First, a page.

Street-watcher Motley Fool has likened satellite audio services to Romeo and Juliet, saying that just like the doomed Shakespearian duo, the wedding is in for a tough time getting past the parents, or in this case, the regulators. But the Fool has apparently already rented a tux, and wants the wedding to proceed. In fact, the Fool laments the fact that the star-crossed duo can’t simply elope and get the nuptials done beyond the reach of those who would force it to be called off. It notes that the pair have tried to head off regulatory objections at the pass by offering concessions before they’re asked for, such as tiers priced lower than either service on its own, and guarantees that old radios will still be useful going forward. And of course, the merger is justified because the audio landscape has changed in ten years. It doesn’t handicap the decisions coming from the FTC or FCC, but it does tell the latter, "The next hoop you put XM and Sirius through better be a wedding ring."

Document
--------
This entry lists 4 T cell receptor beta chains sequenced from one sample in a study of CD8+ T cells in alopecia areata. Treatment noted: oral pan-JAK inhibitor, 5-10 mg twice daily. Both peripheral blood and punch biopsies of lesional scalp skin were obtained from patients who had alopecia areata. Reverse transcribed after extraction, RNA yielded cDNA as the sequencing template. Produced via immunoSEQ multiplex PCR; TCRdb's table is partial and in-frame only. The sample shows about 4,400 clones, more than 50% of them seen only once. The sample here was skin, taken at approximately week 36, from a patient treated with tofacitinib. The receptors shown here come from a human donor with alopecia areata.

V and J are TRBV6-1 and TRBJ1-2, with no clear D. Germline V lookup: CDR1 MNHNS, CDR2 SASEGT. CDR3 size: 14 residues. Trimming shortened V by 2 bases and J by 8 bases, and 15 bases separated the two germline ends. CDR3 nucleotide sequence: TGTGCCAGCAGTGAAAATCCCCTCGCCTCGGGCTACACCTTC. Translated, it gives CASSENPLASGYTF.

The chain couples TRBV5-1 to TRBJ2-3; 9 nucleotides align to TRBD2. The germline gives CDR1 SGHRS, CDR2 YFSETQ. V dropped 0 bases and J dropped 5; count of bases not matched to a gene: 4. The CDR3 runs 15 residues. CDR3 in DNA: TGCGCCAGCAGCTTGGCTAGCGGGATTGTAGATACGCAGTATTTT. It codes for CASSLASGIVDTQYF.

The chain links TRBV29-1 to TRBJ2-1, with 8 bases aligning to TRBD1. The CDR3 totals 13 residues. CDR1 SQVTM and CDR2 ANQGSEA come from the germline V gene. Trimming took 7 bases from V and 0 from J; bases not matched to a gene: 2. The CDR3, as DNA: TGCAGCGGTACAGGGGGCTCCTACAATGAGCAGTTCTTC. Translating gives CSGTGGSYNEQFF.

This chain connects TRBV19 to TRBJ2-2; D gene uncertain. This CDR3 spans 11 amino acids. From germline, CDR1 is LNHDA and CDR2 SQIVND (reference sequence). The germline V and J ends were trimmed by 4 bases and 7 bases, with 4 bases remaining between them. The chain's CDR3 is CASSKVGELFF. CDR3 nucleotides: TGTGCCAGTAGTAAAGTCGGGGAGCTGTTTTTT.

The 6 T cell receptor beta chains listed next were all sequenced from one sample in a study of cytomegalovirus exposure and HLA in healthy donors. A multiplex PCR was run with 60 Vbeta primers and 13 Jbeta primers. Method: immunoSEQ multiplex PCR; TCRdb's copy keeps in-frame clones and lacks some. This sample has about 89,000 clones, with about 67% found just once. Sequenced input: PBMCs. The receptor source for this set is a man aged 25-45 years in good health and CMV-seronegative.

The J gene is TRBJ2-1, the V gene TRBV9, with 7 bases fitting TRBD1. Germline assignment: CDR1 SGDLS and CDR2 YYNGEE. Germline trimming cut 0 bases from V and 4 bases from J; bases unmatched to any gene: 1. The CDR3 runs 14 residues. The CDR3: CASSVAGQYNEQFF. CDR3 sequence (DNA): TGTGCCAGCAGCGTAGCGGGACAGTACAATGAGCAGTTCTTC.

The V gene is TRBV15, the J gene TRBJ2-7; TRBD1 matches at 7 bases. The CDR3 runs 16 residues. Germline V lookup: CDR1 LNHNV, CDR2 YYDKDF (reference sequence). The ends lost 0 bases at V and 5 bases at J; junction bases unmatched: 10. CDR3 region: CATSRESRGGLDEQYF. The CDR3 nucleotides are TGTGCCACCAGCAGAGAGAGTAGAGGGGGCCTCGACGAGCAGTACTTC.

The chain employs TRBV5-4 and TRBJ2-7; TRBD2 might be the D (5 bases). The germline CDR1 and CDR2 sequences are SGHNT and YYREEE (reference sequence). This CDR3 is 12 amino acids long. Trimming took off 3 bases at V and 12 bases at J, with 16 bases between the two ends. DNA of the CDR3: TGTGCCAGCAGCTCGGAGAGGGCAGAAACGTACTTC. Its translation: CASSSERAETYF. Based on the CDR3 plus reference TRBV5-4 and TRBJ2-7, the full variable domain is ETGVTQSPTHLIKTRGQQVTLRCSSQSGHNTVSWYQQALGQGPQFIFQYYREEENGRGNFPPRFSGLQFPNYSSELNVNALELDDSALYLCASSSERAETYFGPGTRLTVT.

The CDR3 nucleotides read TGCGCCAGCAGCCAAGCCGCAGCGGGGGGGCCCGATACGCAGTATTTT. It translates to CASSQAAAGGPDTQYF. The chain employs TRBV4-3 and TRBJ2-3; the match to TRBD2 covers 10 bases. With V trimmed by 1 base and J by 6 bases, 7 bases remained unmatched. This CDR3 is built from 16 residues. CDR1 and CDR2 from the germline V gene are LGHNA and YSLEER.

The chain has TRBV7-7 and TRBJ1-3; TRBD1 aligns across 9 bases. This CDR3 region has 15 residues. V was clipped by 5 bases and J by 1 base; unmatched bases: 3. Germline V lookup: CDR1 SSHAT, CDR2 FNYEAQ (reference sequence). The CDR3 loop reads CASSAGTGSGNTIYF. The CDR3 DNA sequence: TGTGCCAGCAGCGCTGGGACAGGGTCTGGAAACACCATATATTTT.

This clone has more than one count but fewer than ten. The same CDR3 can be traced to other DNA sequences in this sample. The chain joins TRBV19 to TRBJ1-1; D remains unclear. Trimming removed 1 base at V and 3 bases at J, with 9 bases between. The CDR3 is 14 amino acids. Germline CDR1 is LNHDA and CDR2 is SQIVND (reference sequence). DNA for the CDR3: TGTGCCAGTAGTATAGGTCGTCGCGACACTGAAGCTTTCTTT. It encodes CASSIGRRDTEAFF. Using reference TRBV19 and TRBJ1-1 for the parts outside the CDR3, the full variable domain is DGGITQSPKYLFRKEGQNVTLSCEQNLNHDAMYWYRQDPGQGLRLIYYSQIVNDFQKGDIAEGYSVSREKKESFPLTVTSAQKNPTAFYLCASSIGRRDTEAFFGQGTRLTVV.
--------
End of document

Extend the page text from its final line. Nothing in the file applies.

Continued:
RBR/TVBR observation: We’re tired of hearing the argument "fill-in-the-blank didn’t even exist in 1997." But other things did – we had our very own boom box that we could carry around wherever we wanted, and many of our friends used Walkman-type tape and CD players while they were out exercising or commuting. We guess they were part of the audio landscape at the time DARS was wisely chartered with a built-in competitive component – shouldn’t the regulators have allowed a monopoly to compete with these ubiquitous audio devices? No, of course not, and the argument makes no more sense now. Anyway, the last time the Fool weighed in on this, it seemed to think the merger was going to get all necessary regulatory blessings. It seems less sure of that now. One thing is for sure: We should hear something relatively soon.